Floating gas plant Rwanda produces green electricity
Since this summer, Rwanda has been winning green gas from Lake Kivu. That’s a good: should the gas release spontaneously, it will be perilous.
Floating gas plant – Kivu Watt – is located in Lake Kivu on the border of Rwanda and the Democratic Republic of Congo, Africa. Approximately 65 cubic kilometers of methane with a value of at least 40 billion dollars, will be extracted. This is important for Rwanda since the economy is growing and the energy demand grows. But there is more.
A lakeful surrounded by eight volcanous
Africa’s vulcano Lake Kivu contains fixed quantities of gas, which makes it both dangerous and valuable. Therefore, winning the green gas out of the lake is wise. According to scientists, the amount of methane is increasing and simulations show that in 50 years, the gas will reach the surface by itself, with disastrous consequences. The carbon dioxide would linger into the valleys, with the danger of suffocation for over two million inhabitants.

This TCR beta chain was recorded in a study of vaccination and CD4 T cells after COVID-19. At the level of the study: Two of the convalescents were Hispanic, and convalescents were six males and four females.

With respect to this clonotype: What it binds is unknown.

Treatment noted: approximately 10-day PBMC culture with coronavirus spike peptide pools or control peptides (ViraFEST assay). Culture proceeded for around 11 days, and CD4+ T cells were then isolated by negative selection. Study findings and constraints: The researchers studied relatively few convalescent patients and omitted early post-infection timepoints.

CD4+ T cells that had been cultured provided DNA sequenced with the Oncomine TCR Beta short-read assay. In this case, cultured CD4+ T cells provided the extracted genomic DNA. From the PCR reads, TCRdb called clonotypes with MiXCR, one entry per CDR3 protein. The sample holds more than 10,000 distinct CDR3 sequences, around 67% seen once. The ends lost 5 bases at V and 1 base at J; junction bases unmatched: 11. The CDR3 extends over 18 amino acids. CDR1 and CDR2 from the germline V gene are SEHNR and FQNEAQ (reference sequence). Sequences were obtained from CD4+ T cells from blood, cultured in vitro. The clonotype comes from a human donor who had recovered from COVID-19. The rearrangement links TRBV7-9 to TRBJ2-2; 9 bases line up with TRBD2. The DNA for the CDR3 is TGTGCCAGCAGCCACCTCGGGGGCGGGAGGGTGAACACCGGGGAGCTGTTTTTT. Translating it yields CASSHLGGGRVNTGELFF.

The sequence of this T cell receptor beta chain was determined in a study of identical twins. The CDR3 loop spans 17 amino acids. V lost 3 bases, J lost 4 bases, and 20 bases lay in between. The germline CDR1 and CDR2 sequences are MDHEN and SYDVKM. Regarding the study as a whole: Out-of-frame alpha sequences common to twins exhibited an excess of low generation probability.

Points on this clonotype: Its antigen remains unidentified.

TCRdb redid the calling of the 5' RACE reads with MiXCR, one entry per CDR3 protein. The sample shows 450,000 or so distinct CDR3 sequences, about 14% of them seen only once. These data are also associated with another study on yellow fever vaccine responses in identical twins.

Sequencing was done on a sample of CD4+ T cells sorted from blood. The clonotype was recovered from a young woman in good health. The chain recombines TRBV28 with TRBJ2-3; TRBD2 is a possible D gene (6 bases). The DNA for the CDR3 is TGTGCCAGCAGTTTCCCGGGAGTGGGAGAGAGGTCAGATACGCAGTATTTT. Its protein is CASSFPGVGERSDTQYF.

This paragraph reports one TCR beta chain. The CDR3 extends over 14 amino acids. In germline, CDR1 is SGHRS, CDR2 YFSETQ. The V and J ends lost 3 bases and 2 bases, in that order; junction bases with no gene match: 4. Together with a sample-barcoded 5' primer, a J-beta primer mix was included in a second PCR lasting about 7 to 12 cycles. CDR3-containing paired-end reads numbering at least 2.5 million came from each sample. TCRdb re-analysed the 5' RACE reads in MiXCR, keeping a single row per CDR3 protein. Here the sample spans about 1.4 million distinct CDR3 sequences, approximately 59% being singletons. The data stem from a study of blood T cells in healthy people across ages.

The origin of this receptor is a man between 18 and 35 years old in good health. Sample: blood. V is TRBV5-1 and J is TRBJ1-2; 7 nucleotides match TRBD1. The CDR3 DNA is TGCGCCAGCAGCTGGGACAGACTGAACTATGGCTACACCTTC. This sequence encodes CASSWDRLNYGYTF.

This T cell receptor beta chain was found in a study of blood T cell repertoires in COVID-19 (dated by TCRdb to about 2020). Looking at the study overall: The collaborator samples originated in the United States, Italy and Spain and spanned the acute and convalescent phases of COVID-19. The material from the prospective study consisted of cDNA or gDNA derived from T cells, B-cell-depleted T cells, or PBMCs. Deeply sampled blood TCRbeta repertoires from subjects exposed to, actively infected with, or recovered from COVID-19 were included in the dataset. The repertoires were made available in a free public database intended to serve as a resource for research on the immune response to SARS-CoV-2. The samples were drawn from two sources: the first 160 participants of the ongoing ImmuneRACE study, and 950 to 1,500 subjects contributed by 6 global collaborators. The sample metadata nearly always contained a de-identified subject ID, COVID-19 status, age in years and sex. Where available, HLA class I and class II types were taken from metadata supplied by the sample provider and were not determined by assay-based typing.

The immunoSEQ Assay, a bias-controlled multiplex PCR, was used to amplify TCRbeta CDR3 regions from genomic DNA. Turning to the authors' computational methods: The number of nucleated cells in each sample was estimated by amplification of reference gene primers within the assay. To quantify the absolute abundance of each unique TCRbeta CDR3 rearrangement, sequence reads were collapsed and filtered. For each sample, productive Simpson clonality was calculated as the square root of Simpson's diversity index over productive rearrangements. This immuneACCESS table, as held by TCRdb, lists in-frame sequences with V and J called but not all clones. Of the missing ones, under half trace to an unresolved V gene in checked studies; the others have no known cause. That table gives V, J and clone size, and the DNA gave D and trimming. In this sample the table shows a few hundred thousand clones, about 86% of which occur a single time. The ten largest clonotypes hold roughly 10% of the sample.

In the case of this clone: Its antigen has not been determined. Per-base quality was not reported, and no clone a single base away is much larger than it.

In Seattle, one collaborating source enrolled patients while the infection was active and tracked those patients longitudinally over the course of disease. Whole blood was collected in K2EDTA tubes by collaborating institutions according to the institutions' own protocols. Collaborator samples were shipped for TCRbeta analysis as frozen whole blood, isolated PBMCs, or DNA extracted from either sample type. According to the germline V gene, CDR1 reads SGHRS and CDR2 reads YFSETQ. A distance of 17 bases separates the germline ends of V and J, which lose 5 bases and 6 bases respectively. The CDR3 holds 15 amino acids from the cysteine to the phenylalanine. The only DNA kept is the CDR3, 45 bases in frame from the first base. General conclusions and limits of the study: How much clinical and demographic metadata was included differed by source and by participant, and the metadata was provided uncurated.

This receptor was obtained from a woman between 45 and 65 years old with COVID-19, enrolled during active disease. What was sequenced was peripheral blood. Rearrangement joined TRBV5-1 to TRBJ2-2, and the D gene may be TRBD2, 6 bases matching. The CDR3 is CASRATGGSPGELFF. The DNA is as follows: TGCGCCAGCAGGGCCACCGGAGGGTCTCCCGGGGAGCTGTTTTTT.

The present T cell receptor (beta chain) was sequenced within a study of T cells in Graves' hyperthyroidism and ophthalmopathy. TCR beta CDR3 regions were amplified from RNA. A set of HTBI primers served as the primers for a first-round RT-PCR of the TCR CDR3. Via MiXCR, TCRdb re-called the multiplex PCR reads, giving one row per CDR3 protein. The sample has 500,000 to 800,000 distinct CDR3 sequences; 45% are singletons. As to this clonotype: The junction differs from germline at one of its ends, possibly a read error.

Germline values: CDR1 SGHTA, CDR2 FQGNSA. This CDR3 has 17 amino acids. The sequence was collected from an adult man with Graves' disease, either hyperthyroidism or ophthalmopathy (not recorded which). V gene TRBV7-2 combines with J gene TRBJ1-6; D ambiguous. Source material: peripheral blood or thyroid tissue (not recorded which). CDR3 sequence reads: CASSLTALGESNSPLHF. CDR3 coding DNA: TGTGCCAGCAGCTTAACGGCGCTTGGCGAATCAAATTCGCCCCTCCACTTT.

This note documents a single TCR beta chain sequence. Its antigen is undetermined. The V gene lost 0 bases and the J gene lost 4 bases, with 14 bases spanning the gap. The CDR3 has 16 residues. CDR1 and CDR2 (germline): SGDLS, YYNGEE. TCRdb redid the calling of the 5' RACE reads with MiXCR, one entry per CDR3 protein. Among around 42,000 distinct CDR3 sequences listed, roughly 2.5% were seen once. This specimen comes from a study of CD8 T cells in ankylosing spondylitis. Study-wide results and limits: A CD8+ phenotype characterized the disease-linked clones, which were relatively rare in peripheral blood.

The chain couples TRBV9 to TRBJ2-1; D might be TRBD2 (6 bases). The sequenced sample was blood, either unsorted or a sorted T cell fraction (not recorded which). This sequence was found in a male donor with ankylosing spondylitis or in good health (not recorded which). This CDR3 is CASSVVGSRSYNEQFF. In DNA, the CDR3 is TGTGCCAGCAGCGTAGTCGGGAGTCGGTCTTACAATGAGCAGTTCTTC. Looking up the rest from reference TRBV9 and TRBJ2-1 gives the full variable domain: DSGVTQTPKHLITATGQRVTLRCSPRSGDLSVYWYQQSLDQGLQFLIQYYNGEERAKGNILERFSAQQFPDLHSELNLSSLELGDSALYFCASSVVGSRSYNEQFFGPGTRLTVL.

Brand new technology
The methane gas is dissolved in the water in the deepest parts of the lake. That water is pumped up from 350 meters depth, then the gas is produced with new technology that extracts the methane from water.
A French engineer explains that the collaborating experts from all parts of the world. It also employs Rwandans during the construction even 500.
The largest contribution of Kivu Watt, is to the economy of Rwanda’s electricity supply. Daily, the electricity is blocked for several hours because the grid is overloaded. To accommodate these power cuts, companies and individuals are using diesel generators which are polluting and expensive. These floating gas plant produces 25 MW and another plant will produce 75 MW in 2019.
New high-voltage connection cables, will ensure green energy exportation to neighboring countries like DR Congo and Burundi.
The US energy giant ContourGlobal invested 50% (about 100 million dollars). Other investors are: FMO, the African Development Bank, the Emerging Africa Infrastructure Fund and the Belgian Development.
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